Developing a safe place

  • -

    The compassionate action

  • -

    Identifying the figure of secure attachment

  • Informal practice:

  • -

    The object that joins us to the world

  • -

    Diary of compassion practice

  • -

    What are we good at?

A.3
Week 3
A.3.1
Developing our compassionate world

  • Theory:

  • -

    How compassion acts

  • -

    Effectiveness of compassion

  • -

    Self-criticism

  • Formal practice:

  • -

    Developing the figure of secure attachment

  • -

    Developing the compassionate voice

  • Informal practice:

  • -

    Writing a letter to a compassionate friend

A.4
Week 4
A.4.1
Understanding our relationship with compassion

  • Theory:

  • -

    Attachment styles

  • -

    Importance of these styles in everyday life

  • Formal practice:

  • -

    Becoming aware of our attachment style

  • -

    Ability to receive affection: friend, indifferent person, enemy

  • Informal practice:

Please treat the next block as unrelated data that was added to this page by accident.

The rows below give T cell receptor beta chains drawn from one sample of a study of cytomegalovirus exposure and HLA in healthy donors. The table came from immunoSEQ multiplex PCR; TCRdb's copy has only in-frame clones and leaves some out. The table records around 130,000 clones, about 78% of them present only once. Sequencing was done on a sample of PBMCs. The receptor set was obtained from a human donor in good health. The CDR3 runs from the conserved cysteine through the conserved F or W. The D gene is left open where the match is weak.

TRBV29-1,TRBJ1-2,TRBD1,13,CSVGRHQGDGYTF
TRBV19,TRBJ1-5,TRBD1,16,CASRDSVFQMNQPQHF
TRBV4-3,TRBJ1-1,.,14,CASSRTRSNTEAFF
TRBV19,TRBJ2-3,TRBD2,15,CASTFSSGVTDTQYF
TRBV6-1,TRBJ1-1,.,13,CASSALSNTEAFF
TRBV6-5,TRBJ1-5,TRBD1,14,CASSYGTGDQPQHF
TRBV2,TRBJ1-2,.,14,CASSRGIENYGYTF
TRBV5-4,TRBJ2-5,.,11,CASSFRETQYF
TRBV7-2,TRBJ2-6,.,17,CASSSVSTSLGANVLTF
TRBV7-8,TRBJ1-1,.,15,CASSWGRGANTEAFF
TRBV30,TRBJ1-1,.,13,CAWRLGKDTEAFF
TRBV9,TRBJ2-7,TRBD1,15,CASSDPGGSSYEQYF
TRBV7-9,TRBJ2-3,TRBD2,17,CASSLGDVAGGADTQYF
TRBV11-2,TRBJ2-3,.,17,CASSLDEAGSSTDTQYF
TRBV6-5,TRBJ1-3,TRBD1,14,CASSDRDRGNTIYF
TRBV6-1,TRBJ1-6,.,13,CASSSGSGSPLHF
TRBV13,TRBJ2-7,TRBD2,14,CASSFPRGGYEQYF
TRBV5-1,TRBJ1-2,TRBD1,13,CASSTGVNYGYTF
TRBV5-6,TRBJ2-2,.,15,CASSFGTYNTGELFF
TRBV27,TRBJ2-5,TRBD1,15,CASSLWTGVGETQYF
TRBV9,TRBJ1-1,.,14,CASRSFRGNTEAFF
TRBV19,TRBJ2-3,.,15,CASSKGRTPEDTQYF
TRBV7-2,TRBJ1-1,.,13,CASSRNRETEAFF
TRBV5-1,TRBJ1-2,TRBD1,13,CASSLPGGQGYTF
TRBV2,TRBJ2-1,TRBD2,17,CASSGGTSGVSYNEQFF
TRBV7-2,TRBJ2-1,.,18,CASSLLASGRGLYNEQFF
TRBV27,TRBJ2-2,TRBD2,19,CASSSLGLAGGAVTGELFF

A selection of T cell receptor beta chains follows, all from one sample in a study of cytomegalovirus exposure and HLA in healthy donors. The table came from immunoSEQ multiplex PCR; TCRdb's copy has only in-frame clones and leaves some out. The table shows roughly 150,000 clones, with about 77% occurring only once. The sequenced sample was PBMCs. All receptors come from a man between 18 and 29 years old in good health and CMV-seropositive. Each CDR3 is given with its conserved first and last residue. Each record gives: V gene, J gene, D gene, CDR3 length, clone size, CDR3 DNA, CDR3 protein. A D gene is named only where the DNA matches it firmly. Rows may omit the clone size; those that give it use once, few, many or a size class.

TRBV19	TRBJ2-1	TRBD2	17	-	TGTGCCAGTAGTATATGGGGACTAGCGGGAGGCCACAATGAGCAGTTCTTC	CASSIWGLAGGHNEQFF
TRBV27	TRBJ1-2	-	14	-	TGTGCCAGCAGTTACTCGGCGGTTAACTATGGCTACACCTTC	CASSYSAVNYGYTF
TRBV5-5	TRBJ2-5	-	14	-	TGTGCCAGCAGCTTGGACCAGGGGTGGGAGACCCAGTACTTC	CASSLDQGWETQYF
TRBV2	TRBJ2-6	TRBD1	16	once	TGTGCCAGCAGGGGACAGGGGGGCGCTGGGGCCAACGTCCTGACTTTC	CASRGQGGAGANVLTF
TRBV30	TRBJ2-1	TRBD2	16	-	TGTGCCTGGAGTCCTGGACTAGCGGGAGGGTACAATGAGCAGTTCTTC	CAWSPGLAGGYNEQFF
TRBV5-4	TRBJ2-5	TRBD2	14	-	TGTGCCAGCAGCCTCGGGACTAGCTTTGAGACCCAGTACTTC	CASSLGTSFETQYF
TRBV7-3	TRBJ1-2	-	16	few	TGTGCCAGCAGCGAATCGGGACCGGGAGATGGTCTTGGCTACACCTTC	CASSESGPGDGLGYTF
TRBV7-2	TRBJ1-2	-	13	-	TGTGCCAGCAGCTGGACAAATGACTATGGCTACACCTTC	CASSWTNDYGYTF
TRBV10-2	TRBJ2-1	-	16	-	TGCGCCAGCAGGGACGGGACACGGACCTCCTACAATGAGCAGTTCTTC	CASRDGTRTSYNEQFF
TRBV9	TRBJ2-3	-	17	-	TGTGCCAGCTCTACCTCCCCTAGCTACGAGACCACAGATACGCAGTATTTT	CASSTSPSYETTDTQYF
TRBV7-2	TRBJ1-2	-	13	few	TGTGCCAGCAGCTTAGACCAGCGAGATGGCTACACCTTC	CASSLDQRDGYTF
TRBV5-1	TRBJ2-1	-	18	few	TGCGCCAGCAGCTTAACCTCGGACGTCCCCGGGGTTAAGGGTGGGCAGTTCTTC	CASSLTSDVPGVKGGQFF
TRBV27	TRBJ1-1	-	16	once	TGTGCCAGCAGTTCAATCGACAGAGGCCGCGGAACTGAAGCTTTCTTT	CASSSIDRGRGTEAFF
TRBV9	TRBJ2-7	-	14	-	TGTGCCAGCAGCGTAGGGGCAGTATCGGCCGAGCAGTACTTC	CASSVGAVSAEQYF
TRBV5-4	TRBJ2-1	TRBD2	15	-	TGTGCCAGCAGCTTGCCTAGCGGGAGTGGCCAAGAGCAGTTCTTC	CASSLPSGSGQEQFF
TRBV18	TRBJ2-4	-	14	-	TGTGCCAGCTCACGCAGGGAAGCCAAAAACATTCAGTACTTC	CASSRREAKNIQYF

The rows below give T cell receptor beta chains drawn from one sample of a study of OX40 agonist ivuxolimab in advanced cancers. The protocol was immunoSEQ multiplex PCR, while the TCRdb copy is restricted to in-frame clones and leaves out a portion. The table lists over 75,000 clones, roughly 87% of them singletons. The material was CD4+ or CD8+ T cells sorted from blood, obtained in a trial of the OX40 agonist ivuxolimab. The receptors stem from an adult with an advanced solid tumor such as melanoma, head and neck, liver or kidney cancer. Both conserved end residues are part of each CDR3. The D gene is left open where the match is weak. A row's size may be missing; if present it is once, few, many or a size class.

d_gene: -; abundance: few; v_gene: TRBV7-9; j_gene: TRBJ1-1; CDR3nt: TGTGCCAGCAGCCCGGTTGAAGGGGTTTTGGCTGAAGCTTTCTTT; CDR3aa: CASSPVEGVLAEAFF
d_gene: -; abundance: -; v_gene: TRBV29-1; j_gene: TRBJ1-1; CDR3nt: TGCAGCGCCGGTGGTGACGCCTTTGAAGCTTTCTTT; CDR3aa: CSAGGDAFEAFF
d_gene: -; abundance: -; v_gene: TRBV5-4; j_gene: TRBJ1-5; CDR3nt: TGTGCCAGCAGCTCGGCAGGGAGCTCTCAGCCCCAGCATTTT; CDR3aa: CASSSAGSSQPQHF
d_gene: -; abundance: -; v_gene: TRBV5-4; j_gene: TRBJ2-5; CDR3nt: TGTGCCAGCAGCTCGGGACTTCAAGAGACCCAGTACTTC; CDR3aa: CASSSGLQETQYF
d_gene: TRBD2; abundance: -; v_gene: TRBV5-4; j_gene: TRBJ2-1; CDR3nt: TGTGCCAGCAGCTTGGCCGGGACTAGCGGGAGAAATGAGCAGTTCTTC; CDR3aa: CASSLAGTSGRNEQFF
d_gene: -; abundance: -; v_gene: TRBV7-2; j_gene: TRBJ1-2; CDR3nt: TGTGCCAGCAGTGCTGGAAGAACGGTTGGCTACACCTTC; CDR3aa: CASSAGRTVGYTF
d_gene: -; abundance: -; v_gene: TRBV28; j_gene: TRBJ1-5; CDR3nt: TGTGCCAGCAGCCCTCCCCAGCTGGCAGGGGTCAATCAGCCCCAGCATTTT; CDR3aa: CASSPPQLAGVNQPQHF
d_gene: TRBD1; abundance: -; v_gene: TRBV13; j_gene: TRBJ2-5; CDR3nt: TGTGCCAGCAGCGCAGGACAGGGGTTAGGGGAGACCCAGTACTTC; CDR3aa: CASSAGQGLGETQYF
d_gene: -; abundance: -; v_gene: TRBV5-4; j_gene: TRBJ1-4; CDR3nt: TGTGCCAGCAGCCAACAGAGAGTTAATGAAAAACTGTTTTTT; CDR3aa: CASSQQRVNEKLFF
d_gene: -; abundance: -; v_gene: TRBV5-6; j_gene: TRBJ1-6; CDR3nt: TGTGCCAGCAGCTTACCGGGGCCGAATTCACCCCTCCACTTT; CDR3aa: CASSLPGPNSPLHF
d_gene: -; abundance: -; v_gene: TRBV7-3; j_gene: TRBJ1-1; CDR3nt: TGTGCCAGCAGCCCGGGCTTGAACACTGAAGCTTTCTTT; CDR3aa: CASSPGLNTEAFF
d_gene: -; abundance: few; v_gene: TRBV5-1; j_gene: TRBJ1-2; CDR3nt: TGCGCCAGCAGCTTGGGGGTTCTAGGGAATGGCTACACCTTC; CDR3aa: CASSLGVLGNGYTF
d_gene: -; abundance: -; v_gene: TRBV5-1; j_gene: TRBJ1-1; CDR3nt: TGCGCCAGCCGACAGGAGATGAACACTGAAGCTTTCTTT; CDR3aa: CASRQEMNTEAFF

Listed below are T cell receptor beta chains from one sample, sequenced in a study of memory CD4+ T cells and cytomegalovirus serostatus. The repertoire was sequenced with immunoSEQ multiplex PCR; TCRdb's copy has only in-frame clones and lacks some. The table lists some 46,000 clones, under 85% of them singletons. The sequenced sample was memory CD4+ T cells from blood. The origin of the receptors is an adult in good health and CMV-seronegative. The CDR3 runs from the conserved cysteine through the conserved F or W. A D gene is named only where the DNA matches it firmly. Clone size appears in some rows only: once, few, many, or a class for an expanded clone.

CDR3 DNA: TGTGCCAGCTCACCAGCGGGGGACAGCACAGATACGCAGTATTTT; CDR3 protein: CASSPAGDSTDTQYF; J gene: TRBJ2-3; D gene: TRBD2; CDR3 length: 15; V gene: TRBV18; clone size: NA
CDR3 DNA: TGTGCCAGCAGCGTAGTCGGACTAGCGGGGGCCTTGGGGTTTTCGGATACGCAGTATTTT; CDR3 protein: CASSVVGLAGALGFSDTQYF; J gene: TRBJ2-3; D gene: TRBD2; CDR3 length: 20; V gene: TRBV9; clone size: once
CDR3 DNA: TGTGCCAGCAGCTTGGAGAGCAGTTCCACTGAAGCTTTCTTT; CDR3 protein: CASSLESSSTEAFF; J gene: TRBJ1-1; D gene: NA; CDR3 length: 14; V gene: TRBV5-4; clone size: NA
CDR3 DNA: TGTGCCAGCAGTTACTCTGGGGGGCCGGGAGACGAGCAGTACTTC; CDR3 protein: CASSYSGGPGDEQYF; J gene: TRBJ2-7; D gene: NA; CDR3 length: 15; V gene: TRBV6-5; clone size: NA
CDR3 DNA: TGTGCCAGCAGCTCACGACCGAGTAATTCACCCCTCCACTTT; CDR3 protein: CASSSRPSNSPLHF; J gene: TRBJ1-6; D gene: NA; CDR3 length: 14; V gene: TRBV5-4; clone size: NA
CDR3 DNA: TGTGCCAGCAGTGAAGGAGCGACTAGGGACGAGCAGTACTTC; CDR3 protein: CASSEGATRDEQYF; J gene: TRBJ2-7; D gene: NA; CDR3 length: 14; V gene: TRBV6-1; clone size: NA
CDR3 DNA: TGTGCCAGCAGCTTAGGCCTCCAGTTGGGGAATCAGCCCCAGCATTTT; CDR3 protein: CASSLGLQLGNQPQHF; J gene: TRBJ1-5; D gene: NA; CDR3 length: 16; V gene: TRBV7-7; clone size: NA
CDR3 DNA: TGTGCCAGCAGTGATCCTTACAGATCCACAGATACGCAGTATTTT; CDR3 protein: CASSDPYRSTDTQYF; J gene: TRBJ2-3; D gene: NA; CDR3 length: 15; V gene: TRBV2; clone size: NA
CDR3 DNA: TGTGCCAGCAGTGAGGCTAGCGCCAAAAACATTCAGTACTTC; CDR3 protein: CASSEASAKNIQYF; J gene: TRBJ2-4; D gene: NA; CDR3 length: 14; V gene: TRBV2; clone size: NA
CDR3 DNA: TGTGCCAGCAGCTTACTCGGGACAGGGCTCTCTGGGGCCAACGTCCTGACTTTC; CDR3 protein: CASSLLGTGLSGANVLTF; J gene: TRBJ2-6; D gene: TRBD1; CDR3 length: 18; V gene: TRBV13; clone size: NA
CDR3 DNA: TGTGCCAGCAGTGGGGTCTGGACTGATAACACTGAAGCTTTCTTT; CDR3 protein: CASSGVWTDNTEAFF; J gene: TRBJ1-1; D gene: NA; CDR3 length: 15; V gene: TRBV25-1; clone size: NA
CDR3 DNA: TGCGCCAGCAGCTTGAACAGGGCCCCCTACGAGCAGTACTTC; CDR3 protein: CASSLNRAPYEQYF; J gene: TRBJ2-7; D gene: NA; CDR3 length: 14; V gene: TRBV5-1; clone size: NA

• -

    Letter to your parents

A.5
Week 5
A.5.1
Working on ourselves

  • Theory:

  • -

    Importance of affection towards ourselves and others

  • Formal practice:

  • -

    Showing affection to friends and indifferent people

  • -

    Showing affection to ourselves

  • -

    Reconciliation with our parents

  • -

    Three positive aspects and three negative aspects of our parents

  • Informal practice:

  • -

    The greatest display of affection (in general and from our parents)

  • -

    The illusion of labels

A.6
Week 6
A.6.1
Advanced compassion (I): forgiveness

  • Theory:

  • -

    Guilt and the importance of forgiveness

  • Formal practice:

  • -

    Forgiving yourself

  • -

    Asking others for forgiveness

  • -

    Forgiving others and showing compassion to enemies

  • -

    Showing forgiveness for the hurt caused by loved ones (only for people with this experience)